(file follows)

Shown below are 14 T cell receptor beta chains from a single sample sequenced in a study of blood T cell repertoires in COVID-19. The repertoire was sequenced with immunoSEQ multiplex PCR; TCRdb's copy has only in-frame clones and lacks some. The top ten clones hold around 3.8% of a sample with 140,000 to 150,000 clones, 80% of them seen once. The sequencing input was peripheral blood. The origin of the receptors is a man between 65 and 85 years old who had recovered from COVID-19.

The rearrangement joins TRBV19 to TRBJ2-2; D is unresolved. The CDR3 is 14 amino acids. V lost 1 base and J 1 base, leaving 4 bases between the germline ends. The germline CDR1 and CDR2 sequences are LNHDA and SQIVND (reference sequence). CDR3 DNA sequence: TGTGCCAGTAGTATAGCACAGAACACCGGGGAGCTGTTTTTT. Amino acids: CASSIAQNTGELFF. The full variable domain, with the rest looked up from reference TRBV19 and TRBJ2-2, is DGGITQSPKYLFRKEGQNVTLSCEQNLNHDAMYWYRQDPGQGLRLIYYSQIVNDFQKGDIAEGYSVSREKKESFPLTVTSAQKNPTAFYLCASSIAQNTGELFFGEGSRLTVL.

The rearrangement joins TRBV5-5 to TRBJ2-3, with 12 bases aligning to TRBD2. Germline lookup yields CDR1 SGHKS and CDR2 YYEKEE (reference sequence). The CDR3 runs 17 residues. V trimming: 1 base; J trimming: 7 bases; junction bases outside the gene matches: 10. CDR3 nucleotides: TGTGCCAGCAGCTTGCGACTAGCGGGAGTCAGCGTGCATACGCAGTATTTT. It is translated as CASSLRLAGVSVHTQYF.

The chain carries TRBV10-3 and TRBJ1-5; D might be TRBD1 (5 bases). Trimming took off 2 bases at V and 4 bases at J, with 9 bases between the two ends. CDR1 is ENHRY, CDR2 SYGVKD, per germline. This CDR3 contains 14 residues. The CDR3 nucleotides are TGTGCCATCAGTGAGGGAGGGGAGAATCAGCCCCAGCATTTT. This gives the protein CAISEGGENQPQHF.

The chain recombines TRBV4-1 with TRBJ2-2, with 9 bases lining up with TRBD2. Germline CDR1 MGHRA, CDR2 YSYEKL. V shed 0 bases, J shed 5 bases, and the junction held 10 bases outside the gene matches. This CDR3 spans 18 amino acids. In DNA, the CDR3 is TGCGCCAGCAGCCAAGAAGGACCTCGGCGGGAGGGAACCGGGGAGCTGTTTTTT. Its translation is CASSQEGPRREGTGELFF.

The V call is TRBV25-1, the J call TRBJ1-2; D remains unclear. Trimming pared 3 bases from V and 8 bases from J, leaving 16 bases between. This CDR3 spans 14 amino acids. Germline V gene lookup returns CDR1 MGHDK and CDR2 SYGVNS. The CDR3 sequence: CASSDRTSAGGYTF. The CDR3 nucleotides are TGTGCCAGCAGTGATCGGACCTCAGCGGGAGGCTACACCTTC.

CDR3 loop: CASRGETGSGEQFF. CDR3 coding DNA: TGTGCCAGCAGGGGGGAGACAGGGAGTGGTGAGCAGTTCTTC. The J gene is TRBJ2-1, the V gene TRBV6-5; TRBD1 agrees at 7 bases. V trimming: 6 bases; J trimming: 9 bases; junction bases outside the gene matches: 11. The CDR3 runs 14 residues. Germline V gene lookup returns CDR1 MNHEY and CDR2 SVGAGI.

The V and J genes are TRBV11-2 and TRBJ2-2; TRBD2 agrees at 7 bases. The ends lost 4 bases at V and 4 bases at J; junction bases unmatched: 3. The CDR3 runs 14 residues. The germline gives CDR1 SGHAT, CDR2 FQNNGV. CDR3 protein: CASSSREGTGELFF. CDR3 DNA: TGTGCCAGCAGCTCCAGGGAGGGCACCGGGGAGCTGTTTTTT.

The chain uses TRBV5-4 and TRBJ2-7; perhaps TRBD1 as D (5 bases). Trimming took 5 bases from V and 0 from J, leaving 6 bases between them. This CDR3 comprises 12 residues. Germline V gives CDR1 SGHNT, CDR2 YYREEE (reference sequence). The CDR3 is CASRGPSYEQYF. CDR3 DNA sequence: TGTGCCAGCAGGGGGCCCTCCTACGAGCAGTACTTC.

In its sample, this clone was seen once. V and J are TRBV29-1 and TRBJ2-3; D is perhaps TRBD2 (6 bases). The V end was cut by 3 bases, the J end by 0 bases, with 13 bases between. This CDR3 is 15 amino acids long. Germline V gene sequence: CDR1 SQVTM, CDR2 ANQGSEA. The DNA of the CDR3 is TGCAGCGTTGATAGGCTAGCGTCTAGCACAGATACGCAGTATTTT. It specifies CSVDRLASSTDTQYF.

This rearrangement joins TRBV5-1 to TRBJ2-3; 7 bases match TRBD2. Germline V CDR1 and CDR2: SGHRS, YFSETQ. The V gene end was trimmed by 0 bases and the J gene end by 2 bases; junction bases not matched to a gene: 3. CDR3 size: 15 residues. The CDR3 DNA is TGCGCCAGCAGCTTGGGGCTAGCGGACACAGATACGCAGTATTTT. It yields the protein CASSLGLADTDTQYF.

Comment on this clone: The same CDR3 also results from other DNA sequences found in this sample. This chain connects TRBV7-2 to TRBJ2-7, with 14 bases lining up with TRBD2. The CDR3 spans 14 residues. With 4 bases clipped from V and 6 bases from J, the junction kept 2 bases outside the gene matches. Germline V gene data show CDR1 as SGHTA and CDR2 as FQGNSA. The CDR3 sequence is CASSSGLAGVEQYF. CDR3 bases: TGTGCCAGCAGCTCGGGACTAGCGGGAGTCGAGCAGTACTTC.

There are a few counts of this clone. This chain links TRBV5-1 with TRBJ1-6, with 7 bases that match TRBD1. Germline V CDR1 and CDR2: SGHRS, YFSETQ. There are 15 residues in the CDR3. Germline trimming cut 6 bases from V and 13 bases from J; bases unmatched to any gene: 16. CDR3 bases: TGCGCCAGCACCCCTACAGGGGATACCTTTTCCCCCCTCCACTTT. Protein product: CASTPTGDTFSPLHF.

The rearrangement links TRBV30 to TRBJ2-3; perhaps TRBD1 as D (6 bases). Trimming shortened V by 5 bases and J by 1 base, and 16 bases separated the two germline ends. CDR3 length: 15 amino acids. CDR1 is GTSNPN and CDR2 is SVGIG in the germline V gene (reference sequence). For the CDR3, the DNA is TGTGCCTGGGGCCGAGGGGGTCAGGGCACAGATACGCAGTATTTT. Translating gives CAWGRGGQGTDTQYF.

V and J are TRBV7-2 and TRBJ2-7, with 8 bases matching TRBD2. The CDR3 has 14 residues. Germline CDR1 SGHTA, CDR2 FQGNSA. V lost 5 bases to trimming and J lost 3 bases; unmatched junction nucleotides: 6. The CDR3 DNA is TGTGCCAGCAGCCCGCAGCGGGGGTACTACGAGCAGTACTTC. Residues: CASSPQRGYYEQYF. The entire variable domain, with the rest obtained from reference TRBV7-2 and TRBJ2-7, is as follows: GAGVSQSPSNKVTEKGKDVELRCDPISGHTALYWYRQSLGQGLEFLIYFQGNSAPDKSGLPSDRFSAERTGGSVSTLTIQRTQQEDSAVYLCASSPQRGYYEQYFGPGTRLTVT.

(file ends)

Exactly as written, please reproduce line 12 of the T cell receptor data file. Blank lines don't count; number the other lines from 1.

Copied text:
Comment on this clone: The same CDR3 also results from other DNA sequences found in this sample. This chain connects TRBV7-2 to TRBJ2-7, with 14 bases lining up with TRBD2. The CDR3 spans 14 residues. With 4 bases clipped from V and 6 bases from J, the junction kept 2 bases outside the gene matches. Germline V gene data show CDR1 as SGHTA and CDR2 as FQGNSA. The CDR3 sequence is CASSSGLAGVEQYF. CDR3 bases: TGTGCCAGCAGCTCGGGACTAGCGGGAGTCGAGCAGTACTTC.